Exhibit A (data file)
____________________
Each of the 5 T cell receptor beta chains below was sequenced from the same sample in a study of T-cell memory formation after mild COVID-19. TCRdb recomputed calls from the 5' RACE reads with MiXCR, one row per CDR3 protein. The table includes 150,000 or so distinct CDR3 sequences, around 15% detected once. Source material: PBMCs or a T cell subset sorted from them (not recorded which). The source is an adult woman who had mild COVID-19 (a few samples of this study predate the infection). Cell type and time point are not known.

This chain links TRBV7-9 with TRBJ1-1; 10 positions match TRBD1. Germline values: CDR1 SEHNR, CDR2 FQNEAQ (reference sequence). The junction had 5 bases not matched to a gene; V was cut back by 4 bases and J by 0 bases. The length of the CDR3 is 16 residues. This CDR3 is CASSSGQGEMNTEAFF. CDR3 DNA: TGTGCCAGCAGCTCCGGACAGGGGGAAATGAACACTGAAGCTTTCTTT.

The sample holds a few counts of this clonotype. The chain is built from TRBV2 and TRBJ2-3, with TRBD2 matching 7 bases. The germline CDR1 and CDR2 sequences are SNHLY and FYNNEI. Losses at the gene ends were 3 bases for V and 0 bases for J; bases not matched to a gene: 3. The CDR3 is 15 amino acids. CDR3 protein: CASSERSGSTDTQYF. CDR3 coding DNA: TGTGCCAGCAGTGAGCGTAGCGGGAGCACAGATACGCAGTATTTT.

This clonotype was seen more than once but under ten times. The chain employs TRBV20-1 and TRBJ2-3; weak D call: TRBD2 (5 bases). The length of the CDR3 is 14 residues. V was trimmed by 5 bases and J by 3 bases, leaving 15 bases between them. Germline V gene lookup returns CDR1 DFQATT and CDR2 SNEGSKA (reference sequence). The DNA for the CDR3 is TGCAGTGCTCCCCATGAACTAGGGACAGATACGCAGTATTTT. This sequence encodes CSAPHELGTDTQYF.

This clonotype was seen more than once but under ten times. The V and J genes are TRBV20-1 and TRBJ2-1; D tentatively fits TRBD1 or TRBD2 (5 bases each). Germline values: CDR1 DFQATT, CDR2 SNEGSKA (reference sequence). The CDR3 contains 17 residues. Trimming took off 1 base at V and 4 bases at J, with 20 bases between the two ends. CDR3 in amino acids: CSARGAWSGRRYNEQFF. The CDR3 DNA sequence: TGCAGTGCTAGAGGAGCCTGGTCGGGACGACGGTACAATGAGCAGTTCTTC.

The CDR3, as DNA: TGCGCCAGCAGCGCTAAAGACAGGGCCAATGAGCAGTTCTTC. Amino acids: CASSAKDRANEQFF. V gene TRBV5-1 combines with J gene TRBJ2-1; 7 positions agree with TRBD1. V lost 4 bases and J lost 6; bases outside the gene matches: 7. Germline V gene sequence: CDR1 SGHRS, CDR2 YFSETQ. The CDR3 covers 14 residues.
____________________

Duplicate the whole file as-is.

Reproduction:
Each of the 5 T cell receptor beta chains below was sequenced from the same sample in a study of T-cell memory formation after mild COVID-19. TCRdb recomputed calls from the 5' RACE reads with MiXCR, one row per CDR3 protein. The table includes 150,000 or so distinct CDR3 sequences, around 15% detected once. Source material: PBMCs or a T cell subset sorted from them (not recorded which). The source is an adult woman who had mild COVID-19 (a few samples of this study predate the infection). Cell type and time point are not known.

This chain links TRBV7-9 with TRBJ1-1; 10 positions match TRBD1. Germline values: CDR1 SEHNR, CDR2 FQNEAQ (reference sequence). The junction had 5 bases not matched to a gene; V was cut back by 4 bases and J by 0 bases. The length of the CDR3 is 16 residues. This CDR3 is CASSSGQGEMNTEAFF. CDR3 DNA: TGTGCCAGCAGCTCCGGACAGGGGGAAATGAACACTGAAGCTTTCTTT.

The sample holds a few counts of this clonotype. The chain is built from TRBV2 and TRBJ2-3, with TRBD2 matching 7 bases. The germline CDR1 and CDR2 sequences are SNHLY and FYNNEI. Losses at the gene ends were 3 bases for V and 0 bases for J; bases not matched to a gene: 3. The CDR3 is 15 amino acids. CDR3 protein: CASSERSGSTDTQYF. CDR3 coding DNA: TGTGCCAGCAGTGAGCGTAGCGGGAGCACAGATACGCAGTATTTT.

This clonotype was seen more than once but under ten times. The chain employs TRBV20-1 and TRBJ2-3; weak D call: TRBD2 (5 bases). The length of the CDR3 is 14 residues. V was trimmed by 5 bases and J by 3 bases, leaving 15 bases between them. Germline V gene lookup returns CDR1 DFQATT and CDR2 SNEGSKA (reference sequence). The DNA for the CDR3 is TGCAGTGCTCCCCATGAACTAGGGACAGATACGCAGTATTTT. This sequence encodes CSAPHELGTDTQYF.

This clonotype was seen more than once but under ten times. The V and J genes are TRBV20-1 and TRBJ2-1; D tentatively fits TRBD1 or TRBD2 (5 bases each). Germline values: CDR1 DFQATT, CDR2 SNEGSKA (reference sequence). The CDR3 contains 17 residues. Trimming took off 1 base at V and 4 bases at J, with 20 bases between the two ends. CDR3 in amino acids: CSARGAWSGRRYNEQFF. The CDR3 DNA sequence: TGCAGTGCTAGAGGAGCCTGGTCGGGACGACGGTACAATGAGCAGTTCTTC.

The CDR3, as DNA: TGCGCCAGCAGCGCTAAAGACAGGGCCAATGAGCAGTTCTTC. Amino acids: CASSAKDRANEQFF. V gene TRBV5-1 combines with J gene TRBJ2-1; 7 positions agree with TRBD1. V lost 4 bases and J lost 6; bases outside the gene matches: 7. Germline V gene sequence: CDR1 SGHRS, CDR2 YFSETQ. The CDR3 covers 14 residues.